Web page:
THE GOLDEN AGE concerns itself with a heretofore unrecorded period in the history of DC’s WW II-era mystery men: the years immediately following the end of the war, from 1946 to 1955. Just as America adjusts to a nation no longer at war, so do America’s costumed homefront heroes adjust to a society that no longer worships them quite so fervently, with so many real-life American heroes returning home from Europe and the Pacific by the boatload, personified by the most honored hero of all: former mystery-man turned soldier and spy Tex Thompson, who went by the names “Mr. America” and the “Americommando” when he was fighting crime from behind a mask on the streets of New York.
Having parachuted behind enemy lines on orders from President Roosevelt, Thompson is credited with having eliminated the Third Reich’s superhuman soldiers, Parsifal, Nazi Germany’s protection from America’s superheroes, and even Adolf Hitler himself.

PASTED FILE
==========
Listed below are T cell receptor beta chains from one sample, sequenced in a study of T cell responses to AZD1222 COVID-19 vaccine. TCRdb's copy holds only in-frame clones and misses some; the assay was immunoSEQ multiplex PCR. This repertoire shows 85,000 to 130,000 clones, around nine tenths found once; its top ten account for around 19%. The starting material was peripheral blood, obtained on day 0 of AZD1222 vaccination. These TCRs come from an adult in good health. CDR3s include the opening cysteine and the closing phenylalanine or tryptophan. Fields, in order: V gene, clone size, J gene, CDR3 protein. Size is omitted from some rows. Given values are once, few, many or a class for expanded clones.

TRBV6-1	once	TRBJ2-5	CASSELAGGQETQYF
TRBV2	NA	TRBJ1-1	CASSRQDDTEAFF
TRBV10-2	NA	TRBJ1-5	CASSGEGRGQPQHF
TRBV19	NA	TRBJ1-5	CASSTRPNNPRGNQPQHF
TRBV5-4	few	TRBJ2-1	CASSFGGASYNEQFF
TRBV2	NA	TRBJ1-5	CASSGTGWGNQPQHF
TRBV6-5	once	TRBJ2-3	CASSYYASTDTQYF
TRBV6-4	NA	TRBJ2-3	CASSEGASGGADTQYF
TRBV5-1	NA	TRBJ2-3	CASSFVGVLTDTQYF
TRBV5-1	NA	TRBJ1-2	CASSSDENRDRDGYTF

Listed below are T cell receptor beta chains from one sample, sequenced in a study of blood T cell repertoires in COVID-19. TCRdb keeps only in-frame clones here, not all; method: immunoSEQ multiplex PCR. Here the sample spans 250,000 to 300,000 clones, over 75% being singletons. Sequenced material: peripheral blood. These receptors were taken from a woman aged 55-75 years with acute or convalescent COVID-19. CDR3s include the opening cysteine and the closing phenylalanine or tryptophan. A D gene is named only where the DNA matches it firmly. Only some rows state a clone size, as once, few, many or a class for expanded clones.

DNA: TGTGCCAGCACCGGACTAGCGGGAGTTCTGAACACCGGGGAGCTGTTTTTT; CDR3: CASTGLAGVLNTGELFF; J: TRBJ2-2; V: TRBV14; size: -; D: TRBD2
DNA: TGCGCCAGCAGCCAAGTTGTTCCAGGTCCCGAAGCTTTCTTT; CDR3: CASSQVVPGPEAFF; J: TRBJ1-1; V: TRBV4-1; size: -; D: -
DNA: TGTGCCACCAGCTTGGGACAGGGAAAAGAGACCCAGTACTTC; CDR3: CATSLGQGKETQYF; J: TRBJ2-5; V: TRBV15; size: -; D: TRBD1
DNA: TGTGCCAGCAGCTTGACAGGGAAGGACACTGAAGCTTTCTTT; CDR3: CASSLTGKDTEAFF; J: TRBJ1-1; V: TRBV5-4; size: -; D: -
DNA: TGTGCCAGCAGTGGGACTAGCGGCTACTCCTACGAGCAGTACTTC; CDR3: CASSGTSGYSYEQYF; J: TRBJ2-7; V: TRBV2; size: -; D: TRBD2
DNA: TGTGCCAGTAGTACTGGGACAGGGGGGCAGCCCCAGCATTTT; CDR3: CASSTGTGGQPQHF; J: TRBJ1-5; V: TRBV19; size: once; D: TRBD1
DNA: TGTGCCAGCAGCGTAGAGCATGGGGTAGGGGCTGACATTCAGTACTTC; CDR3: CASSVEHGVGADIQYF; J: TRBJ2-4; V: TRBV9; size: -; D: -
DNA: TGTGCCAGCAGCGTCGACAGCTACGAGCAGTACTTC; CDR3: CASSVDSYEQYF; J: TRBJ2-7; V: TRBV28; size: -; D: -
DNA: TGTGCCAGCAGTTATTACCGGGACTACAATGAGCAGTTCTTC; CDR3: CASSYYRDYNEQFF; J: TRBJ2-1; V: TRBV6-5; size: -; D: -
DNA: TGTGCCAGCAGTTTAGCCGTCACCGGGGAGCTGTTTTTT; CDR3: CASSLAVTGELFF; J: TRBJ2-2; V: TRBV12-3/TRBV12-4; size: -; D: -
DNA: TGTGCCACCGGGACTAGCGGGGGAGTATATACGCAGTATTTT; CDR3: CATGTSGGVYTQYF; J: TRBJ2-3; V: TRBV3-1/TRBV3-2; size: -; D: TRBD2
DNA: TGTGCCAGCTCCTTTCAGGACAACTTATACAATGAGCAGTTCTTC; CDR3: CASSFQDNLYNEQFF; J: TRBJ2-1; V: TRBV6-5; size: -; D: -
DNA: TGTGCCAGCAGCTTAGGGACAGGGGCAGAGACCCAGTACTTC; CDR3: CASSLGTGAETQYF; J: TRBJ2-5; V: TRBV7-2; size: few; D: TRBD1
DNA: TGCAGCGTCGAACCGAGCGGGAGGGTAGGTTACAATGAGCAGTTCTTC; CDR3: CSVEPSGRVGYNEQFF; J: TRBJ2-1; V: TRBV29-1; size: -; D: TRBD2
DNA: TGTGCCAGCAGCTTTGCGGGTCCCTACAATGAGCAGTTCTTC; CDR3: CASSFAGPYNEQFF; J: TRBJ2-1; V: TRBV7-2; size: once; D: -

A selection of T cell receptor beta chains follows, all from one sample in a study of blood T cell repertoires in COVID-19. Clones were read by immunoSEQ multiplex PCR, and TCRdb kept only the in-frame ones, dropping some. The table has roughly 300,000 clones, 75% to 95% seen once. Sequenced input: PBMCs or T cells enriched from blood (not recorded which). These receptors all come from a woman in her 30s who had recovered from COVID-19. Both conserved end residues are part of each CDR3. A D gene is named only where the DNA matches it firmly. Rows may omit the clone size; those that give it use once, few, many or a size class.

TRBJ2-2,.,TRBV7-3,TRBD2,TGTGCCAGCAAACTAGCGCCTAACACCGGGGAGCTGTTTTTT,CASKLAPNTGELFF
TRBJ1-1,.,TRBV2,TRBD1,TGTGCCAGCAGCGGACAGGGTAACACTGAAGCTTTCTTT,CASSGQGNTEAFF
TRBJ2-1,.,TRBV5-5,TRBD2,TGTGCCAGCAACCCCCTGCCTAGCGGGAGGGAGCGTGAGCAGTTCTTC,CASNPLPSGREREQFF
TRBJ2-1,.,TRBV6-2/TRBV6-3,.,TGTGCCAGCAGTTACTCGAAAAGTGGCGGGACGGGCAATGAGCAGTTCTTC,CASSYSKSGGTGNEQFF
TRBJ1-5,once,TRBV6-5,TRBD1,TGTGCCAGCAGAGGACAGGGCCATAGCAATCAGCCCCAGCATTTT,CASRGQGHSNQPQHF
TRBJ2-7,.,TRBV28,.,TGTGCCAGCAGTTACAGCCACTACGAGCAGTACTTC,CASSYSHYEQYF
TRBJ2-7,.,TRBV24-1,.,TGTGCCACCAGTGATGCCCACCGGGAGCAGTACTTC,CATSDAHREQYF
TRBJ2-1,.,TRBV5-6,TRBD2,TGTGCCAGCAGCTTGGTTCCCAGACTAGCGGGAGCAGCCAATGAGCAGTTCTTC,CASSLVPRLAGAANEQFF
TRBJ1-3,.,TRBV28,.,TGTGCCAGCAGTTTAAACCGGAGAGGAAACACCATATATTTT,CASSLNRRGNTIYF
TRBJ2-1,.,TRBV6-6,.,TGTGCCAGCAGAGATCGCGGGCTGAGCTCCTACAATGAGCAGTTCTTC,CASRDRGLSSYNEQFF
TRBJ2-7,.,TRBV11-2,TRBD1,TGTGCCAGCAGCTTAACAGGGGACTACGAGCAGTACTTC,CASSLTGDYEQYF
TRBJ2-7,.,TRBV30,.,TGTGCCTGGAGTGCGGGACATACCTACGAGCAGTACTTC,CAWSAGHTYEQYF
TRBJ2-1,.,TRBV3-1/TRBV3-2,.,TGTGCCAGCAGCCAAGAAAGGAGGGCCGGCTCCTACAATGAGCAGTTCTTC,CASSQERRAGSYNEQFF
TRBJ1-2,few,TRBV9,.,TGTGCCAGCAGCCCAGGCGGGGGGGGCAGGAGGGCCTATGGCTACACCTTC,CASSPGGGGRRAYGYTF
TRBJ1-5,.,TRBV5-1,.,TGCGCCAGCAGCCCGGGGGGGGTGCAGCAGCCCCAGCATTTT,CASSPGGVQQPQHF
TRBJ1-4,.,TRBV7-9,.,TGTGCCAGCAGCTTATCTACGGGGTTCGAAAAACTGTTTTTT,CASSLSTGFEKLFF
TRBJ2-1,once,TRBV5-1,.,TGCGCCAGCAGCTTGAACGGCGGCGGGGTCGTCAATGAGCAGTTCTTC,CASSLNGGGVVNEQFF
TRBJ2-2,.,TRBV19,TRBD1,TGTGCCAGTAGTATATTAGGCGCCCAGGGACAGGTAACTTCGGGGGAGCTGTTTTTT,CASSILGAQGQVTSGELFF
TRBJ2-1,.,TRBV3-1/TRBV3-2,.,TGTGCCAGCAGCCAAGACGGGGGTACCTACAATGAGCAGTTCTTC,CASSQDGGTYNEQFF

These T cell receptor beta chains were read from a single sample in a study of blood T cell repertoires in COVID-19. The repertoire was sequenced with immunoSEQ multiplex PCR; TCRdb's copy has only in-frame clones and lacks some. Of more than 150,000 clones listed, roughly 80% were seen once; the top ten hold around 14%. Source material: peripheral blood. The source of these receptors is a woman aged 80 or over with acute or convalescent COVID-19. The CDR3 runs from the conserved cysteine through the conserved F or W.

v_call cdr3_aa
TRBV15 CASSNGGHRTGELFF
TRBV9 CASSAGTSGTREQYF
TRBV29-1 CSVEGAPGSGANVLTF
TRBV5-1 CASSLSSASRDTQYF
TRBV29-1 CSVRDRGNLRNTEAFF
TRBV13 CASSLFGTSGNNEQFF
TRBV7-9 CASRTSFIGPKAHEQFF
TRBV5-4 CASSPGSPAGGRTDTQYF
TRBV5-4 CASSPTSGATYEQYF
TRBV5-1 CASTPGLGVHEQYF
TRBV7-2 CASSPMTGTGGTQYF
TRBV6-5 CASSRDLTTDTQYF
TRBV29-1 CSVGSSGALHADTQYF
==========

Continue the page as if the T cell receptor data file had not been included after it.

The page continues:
Who’s “Parsifal,” you ask? Here’s where the series diverges most from the established DC continuity, and what probably accounts most for THE GOLDEN AGE’s classification as an “Elseworlds” story, DC’s brand for books that “never really happened.” As established by writer Roy Thomas in ALL-STAR SQUADRON, the reason heavyweight super-types like Dr. Fate, the Spectre and Green Lantern didn’t fly into Berlin and mop up the Third Reich in a weekend was the fact the Adolf Hitler held the Spear of Destiny. Believed to be the spear that stabbed the side of Christ, this mystical relic created a spell around all Axis-held territory which, if crossed over by an American superhero, would subject that superhero to Nazi mind control until said hero crossed back over into Allied territory. All things considered, a nifty little piece of creative rationalization. However, Robinson herein discards that story as a bit of U.S. propaganda, to excuse the superheroes’ absence from service for an entirely different reason: Otto Frentz, a.k.a. Parsifal, a Nazi agent whose power negated the superpowers of others. After two superhero missions overseas resulted in the heroes barely escaping with their lives, FDR decreed that no super-hero was to cross the Atlantic, fearing the death of any American mystery-man would be too much of a blow to homefront morale.